How many troops has Russia actually lost on the battleground in Ukraine? Will Putin’s invasion stop in Ukraine or is Moldova set to become his next target? No one knows the answers to these questions as of today. But, guess what, Belarusian President Alexandar Lukashenko might just have revealed Putin’s game plan “mistakenly” in a recent briefing.
Lukashenko accidentally reveals Putin’s gameplan
With a pointer in his hand and a large Ukrainian map in the background, the Belarusian President was seen briefing his security council on Tuesday. The map showed Odessa in Moldova, Ukraine’s neighbouring country, raising apprehension that Russian troops may invade Moldova also.
Secondly, Lukashenko also suggested those who died during the war in Ukraine are “fake”. This raises doubts whether Ukraine’s claim of slaughtering more than 4,500 Russian troops is valid or not.
Earlier, Ukrainian officials claimed approximately 5,300 Russian troops have been killed and claimed that 191 tanks, 29 fighter jets, 29 helicopters and 816 armoured personnel carriers have been destroyed by Ukraine’s forces.
Lukashenko said that those who died during the war in Ukraine are "fake"
— NEXTA (@nexta_tv) March 1, 2022
The map behind Lukashenko also showed Ukraine divided into four territories, signalling that Russia may try to break the nation up to better control its administration.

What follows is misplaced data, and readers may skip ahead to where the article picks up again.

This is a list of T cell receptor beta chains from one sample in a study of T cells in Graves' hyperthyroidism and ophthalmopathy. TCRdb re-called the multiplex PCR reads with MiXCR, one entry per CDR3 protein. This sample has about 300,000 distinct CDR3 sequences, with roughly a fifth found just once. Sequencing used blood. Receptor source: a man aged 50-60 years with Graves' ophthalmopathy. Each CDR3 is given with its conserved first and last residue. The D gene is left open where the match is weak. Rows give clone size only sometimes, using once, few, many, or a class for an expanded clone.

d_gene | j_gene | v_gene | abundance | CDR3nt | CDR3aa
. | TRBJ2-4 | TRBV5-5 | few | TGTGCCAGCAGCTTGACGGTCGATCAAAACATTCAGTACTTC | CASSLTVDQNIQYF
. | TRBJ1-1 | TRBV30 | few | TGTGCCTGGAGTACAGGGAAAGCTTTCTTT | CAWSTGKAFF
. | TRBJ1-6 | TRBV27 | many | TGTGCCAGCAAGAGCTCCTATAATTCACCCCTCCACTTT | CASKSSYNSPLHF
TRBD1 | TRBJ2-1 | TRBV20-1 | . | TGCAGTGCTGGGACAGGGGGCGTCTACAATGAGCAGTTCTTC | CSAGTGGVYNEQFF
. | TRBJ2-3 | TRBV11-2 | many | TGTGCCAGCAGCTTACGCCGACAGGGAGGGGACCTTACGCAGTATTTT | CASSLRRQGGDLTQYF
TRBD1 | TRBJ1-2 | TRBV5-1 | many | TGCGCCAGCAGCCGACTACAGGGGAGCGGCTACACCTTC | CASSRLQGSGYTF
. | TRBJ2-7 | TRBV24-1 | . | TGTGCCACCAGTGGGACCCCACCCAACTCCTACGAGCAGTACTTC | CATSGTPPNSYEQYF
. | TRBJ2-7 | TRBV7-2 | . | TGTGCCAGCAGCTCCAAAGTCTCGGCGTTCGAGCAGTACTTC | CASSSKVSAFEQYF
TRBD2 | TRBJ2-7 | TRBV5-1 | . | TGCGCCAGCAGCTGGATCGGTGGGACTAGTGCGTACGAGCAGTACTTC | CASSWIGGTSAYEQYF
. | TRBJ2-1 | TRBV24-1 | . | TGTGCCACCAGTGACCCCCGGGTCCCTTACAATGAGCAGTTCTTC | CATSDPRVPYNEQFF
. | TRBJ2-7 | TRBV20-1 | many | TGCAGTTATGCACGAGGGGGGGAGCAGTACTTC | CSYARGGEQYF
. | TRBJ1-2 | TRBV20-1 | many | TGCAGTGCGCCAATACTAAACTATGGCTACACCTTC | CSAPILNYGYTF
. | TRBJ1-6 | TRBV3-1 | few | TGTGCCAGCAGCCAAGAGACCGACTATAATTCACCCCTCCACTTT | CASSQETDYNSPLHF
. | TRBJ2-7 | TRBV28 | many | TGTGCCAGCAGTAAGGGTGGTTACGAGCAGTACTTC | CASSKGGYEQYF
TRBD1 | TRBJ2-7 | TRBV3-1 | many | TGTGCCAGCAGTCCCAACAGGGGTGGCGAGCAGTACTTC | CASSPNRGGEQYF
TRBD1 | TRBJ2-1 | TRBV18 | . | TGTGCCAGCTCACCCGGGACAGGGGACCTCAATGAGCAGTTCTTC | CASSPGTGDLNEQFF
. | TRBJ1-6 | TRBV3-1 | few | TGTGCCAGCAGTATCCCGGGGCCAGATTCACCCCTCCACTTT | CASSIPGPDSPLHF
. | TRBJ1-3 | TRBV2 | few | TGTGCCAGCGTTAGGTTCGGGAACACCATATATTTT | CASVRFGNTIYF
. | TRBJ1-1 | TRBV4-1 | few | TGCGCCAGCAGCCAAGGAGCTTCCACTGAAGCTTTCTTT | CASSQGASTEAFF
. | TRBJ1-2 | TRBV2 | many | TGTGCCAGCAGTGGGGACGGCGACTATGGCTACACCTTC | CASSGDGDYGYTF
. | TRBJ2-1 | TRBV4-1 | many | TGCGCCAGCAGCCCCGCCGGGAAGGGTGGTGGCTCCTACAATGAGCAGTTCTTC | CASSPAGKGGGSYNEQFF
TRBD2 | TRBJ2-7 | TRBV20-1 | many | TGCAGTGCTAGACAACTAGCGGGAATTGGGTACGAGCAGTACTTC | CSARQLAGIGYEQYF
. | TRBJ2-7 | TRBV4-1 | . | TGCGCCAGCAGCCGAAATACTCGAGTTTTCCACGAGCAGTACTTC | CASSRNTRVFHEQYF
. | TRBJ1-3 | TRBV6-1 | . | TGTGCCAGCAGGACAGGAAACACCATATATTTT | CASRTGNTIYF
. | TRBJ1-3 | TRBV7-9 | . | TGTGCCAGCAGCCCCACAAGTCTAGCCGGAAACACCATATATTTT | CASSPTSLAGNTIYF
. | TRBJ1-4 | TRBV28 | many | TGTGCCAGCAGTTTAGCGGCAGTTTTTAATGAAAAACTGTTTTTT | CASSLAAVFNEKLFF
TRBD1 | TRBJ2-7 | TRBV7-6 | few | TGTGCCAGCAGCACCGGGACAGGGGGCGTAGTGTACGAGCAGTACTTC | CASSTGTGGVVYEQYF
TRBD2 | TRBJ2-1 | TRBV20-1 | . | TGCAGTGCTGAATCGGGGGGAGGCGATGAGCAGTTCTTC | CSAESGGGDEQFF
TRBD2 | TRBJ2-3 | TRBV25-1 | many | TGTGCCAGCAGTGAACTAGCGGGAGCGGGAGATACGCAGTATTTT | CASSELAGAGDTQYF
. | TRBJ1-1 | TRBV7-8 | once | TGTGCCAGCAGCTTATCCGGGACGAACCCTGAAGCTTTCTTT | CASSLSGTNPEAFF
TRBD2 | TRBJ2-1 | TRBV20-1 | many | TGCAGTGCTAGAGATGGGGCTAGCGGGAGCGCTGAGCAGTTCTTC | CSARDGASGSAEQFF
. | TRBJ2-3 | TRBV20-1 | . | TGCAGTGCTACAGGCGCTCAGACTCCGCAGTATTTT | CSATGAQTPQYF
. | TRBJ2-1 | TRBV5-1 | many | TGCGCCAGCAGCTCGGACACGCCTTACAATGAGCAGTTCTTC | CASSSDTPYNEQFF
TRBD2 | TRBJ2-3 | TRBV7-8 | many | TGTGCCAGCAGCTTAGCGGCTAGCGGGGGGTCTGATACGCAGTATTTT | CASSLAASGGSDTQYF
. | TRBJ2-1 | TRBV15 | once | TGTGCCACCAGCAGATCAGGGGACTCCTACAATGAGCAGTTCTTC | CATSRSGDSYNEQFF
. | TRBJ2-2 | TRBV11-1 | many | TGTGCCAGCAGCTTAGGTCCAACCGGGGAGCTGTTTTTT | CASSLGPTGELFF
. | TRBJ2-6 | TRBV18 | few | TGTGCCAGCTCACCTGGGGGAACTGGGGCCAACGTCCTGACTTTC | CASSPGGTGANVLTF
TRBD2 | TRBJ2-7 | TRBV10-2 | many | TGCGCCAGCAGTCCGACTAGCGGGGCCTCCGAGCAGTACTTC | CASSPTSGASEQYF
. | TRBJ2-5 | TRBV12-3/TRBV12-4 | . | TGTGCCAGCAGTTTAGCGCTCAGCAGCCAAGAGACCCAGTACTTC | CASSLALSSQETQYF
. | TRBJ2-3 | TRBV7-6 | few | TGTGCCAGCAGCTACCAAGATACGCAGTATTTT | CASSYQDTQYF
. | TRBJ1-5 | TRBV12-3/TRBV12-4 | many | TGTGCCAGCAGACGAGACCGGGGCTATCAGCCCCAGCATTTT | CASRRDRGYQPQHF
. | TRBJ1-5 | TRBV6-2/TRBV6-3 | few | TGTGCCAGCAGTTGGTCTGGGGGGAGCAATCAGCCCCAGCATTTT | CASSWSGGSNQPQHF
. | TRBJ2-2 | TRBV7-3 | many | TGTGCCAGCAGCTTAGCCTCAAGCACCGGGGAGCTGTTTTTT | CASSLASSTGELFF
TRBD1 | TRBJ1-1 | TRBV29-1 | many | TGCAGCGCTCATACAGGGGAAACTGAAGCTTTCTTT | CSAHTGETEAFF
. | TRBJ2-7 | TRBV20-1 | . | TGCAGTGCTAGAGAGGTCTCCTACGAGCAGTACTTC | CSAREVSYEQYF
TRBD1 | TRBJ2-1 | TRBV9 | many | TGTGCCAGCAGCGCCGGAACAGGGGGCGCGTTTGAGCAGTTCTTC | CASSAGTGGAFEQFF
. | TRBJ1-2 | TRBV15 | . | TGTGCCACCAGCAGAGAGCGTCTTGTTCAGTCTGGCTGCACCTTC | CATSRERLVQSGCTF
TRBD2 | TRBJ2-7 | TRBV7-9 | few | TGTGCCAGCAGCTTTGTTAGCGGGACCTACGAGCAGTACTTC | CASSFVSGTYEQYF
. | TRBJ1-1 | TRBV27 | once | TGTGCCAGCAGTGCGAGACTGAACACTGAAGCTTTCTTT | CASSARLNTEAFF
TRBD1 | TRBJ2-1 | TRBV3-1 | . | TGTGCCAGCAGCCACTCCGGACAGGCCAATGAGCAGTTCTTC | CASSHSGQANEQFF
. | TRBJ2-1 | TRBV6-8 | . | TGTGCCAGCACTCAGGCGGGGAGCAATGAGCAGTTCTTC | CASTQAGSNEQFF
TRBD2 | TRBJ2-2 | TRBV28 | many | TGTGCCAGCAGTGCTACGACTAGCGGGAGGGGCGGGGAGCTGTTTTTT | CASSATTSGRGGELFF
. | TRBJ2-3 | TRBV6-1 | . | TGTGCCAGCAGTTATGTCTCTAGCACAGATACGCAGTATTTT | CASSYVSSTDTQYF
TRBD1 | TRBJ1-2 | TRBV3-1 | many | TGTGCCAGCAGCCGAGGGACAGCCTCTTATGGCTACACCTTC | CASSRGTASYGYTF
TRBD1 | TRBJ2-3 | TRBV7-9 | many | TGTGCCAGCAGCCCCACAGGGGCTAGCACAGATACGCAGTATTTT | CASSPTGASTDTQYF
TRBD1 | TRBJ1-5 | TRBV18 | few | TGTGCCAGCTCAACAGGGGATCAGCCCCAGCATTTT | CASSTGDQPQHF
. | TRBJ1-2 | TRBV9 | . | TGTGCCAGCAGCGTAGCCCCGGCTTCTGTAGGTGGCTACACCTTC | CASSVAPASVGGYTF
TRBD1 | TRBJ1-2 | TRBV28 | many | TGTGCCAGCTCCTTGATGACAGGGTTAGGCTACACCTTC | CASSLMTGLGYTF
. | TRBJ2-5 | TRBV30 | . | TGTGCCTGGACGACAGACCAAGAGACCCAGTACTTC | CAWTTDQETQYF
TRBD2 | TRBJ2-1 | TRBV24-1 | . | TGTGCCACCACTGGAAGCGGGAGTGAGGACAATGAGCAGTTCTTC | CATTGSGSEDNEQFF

Belarusian troops join the fray in Ukraine
Belarus is deploying more forces on its border with Ukraine, Lukashenko said in the meeting. “Those are well trained rapid deployment groups which are ready to stop any provocation and any military action against Belarus,” Lukashenko said.
Earlier, Lukashenko denied that Belarusian troops are helping Russian troopers tighten their grip over Ukraine amid reports that Belarus has also ordered its military into the Eastern European nation.
Ukraine almost falls to Russia, is Moldova next?
Make no mistake, Ukrainian intelligence in January had warned that Russia could initiate false flag operations in Moldova to justify intervening in the pro-Russian separatist-controlled region of Transnistria.
(Source: The Guardian)
Transnistria, a narrow strip of land with around 400,000 inhabitants, is internationally recognized as part of Moldova, but the Moldovan government exercises no authority over the breakaway republic since 1992. Russian troops have been deployed in Transnistria ever since.
So, it’s a high possibility that Russian forces may try to enter the Russia-held Moldovan territory in a bid to expand their control over the region, once Ukraine is firmly gripped by Moscow.
In 2014, after Putin seized control of Crimea, the head of Transnistria’s parliament had requested to join Russia. Now, this ambition of pro-Russian elements in Moldova may very well come to a realization this month.